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E-Alert – Labour Relations Act

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The Labour Court has made a finding on amendments introduced by sections 37 and 38 of the Labour Relations Amendment Act, 2014. These sections amend sections 198 and 198A-D of the main LRA and deal with the relationship between a labour broker or Temporary Employment Service (TES), the workers it appoints and the client with whom those workers are placed. The judgment, in Assign Services (Pty) Ltd v CCMA & Others (Case no. JR1230), was marked reportable and delivered by Brassey JA on 8 September 2015. The matter was referred to the court as a review of a CCMA decision.

The amendments include a provision deeming that a worker will become an employee of the client three months after placement. The question arises as to whether a TES continues to have an employment relationship with the worker for the purposes of the LRA, or whether the employment relationship will lie solely between the worker and the client.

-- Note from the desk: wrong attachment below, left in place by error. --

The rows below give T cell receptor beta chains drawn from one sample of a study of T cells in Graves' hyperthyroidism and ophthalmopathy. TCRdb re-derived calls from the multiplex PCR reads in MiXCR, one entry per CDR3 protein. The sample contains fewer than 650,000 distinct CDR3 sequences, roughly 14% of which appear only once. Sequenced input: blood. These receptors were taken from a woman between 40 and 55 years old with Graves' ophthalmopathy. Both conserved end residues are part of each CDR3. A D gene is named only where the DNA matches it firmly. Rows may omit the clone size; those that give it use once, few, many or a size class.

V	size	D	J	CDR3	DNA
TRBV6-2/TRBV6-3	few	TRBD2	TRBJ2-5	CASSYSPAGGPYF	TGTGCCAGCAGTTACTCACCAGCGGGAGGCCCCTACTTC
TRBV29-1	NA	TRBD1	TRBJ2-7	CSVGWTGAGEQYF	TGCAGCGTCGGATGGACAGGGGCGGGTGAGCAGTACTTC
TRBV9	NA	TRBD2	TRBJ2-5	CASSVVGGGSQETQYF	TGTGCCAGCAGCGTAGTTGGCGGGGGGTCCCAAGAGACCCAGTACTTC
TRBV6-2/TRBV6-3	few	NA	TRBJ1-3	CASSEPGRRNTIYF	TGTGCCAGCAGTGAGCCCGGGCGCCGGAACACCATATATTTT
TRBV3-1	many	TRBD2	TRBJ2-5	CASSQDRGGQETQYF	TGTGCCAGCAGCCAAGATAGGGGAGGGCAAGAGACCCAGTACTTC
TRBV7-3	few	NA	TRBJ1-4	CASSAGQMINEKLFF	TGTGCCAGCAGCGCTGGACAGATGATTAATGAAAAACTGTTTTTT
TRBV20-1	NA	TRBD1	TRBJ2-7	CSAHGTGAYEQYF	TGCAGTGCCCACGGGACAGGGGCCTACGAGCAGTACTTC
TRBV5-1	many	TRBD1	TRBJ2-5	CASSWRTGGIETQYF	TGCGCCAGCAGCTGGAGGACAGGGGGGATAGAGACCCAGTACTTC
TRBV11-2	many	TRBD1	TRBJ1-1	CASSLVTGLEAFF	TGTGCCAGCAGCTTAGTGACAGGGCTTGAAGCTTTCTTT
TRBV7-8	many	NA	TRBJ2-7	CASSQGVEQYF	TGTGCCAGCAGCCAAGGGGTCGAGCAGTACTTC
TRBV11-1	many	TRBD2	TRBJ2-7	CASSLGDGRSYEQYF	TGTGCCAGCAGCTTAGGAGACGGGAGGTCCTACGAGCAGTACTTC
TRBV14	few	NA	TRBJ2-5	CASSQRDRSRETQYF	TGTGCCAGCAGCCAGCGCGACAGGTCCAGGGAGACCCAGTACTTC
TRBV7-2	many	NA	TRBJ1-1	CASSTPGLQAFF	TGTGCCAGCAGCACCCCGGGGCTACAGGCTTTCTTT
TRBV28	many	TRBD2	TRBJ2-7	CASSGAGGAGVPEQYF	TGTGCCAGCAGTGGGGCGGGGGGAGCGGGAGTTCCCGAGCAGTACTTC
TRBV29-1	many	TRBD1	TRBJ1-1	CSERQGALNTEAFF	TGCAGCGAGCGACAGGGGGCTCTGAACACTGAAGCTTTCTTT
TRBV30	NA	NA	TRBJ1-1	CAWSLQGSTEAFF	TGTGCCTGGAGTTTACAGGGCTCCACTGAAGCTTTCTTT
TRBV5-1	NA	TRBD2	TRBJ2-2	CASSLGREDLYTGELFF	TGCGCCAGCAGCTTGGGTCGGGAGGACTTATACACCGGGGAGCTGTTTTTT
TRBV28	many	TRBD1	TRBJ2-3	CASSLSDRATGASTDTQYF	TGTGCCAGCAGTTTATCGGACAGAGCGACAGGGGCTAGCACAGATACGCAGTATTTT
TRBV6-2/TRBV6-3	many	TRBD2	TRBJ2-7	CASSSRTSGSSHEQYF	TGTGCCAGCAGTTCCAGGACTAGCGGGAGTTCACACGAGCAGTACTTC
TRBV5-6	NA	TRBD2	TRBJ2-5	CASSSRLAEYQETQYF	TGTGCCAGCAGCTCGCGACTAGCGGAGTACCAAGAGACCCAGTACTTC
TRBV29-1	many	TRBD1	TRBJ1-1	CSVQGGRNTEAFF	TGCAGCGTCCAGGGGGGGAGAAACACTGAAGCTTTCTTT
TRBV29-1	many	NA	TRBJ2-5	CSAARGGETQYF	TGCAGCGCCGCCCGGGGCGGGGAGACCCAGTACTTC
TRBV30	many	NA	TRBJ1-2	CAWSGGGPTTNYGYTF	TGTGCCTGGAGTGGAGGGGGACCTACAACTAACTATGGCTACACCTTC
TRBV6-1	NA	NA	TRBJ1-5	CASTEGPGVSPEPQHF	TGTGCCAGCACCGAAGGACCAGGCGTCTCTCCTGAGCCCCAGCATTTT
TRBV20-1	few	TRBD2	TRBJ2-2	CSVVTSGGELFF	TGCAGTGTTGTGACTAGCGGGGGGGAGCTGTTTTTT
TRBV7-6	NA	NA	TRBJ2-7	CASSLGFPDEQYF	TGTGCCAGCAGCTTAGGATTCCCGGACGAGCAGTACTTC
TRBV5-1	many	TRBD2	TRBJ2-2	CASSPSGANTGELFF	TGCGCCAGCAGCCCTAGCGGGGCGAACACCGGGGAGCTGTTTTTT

In its judgment the court accepted that the deemed employment relationship created between the worker and the client will operate only for the purposes of the LRA and that the contractual rights and obligations between the worker and the TES remain in force.

The only issue left to be determined by the court was whether a TES will continue to be an employer of the worker in terms of the Labour Relations Act. The court found no reason to say that the amendment was intended to replace the TES with the client as employer of the worker, but rather to “augment the actual with the deemed”, so that both are employers of the worker in terms of the LRA and the relationship that each party has with the worker will be governed by the LRA. The CCMA had found, incorrectly according to the court, that the employment relationship lay solely between the client and the workers.

In making its finding as above, the court noted that there is likely to be much litigation on the issue due to unintended consequences that could arise from the interpretation. In its order the court set aside the order of the commissioner but did not substitute it with a substantive order of its own. Nevertheless, the judgment offers important insight into the interpretation of the amended sections.